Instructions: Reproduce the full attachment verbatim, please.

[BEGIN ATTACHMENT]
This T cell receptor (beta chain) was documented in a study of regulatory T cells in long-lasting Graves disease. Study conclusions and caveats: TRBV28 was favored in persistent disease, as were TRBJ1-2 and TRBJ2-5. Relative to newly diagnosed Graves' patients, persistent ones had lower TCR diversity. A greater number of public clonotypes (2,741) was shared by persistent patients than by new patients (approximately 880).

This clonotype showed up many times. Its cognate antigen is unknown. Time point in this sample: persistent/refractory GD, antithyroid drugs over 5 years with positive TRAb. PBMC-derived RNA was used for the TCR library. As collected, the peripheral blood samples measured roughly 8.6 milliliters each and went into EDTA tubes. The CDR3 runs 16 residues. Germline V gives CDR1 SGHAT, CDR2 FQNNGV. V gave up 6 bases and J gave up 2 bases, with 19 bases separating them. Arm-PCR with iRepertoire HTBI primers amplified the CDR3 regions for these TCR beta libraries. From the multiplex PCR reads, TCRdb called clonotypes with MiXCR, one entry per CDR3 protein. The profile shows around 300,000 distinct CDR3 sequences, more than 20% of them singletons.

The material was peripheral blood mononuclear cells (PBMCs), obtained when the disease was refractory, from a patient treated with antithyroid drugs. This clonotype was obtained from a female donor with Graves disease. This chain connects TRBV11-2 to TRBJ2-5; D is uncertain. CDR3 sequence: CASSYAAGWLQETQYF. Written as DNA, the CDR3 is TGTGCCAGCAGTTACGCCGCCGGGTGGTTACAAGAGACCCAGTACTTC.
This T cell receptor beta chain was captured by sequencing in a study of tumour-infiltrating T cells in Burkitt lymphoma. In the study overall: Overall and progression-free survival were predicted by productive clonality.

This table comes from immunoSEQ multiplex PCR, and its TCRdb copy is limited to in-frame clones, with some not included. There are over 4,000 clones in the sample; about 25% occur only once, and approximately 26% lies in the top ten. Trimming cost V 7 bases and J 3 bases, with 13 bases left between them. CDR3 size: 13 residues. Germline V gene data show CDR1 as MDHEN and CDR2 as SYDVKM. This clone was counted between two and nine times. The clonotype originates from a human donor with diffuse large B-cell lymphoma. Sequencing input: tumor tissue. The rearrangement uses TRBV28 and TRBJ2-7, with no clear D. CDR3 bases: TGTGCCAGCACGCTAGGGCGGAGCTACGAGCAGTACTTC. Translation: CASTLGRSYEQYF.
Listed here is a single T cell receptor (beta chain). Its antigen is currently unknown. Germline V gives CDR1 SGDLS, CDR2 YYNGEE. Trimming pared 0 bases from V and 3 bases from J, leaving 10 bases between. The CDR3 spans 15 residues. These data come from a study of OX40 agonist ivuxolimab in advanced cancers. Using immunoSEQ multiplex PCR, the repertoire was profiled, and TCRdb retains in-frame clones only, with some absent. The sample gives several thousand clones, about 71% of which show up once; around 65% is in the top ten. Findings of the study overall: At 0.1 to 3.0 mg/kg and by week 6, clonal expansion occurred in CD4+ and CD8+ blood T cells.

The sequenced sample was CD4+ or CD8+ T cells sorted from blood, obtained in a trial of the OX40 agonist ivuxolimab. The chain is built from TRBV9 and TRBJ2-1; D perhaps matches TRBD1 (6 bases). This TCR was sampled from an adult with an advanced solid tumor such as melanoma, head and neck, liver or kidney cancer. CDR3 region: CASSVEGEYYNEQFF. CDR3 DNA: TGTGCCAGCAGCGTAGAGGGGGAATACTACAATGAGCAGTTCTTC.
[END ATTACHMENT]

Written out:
This T cell receptor (beta chain) was documented in a study of regulatory T cells in long-lasting Graves disease. Study conclusions and caveats: TRBV28 was favored in persistent disease, as were TRBJ1-2 and TRBJ2-5. Relative to newly diagnosed Graves' patients, persistent ones had lower TCR diversity. A greater number of public clonotypes (2,741) was shared by persistent patients than by new patients (approximately 880).

This clonotype showed up many times. Its cognate antigen is unknown. Time point in this sample: persistent/refractory GD, antithyroid drugs over 5 years with positive TRAb. PBMC-derived RNA was used for the TCR library. As collected, the peripheral blood samples measured roughly 8.6 milliliters each and went into EDTA tubes. The CDR3 runs 16 residues. Germline V gives CDR1 SGHAT, CDR2 FQNNGV. V gave up 6 bases and J gave up 2 bases, with 19 bases separating them. Arm-PCR with iRepertoire HTBI primers amplified the CDR3 regions for these TCR beta libraries. From the multiplex PCR reads, TCRdb called clonotypes with MiXCR, one entry per CDR3 protein. The profile shows around 300,000 distinct CDR3 sequences, more than 20% of them singletons.

The material was peripheral blood mononuclear cells (PBMCs), obtained when the disease was refractory, from a patient treated with antithyroid drugs. This clonotype was obtained from a female donor with Graves disease. This chain connects TRBV11-2 to TRBJ2-5; D is uncertain. CDR3 sequence: CASSYAAGWLQETQYF. Written as DNA, the CDR3 is TGTGCCAGCAGTTACGCCGCCGGGTGGTTACAAGAGACCCAGTACTTC.
This T cell receptor beta chain was captured by sequencing in a study of tumour-infiltrating T cells in Burkitt lymphoma. In the study overall: Overall and progression-free survival were predicted by productive clonality.

This table comes from immunoSEQ multiplex PCR, and its TCRdb copy is limited to in-frame clones, with some not included. There are over 4,000 clones in the sample; about 25% occur only once, and approximately 26% lies in the top ten. Trimming cost V 7 bases and J 3 bases, with 13 bases left between them. CDR3 size: 13 residues. Germline V gene data show CDR1 as MDHEN and CDR2 as SYDVKM. This clone was counted between two and nine times. The clonotype originates from a human donor with diffuse large B-cell lymphoma. Sequencing input: tumor tissue. The rearrangement uses TRBV28 and TRBJ2-7, with no clear D. CDR3 bases: TGTGCCAGCACGCTAGGGCGGAGCTACGAGCAGTACTTC. Translation: CASTLGRSYEQYF.
Listed here is a single T cell receptor (beta chain). Its antigen is currently unknown. Germline V gives CDR1 SGDLS, CDR2 YYNGEE. Trimming pared 0 bases from V and 3 bases from J, leaving 10 bases between. The CDR3 spans 15 residues. These data come from a study of OX40 agonist ivuxolimab in advanced cancers. Using immunoSEQ multiplex PCR, the repertoire was profiled, and TCRdb retains in-frame clones only, with some absent. The sample gives several thousand clones, about 71% of which show up once; around 65% is in the top ten. Findings of the study overall: At 0.1 to 3.0 mg/kg and by week 6, clonal expansion occurred in CD4+ and CD8+ blood T cells.

The sequenced sample was CD4+ or CD8+ T cells sorted from blood, obtained in a trial of the OX40 agonist ivuxolimab. The chain is built from TRBV9 and TRBJ2-1; D perhaps matches TRBD1 (6 bases). This TCR was sampled from an adult with an advanced solid tumor such as melanoma, head and neck, liver or kidney cancer. CDR3 region: CASSVEGEYYNEQFF. CDR3 DNA: TGTGCCAGCAGCGTAGAGGGGGAATACTACAATGAGCAGTTCTTC.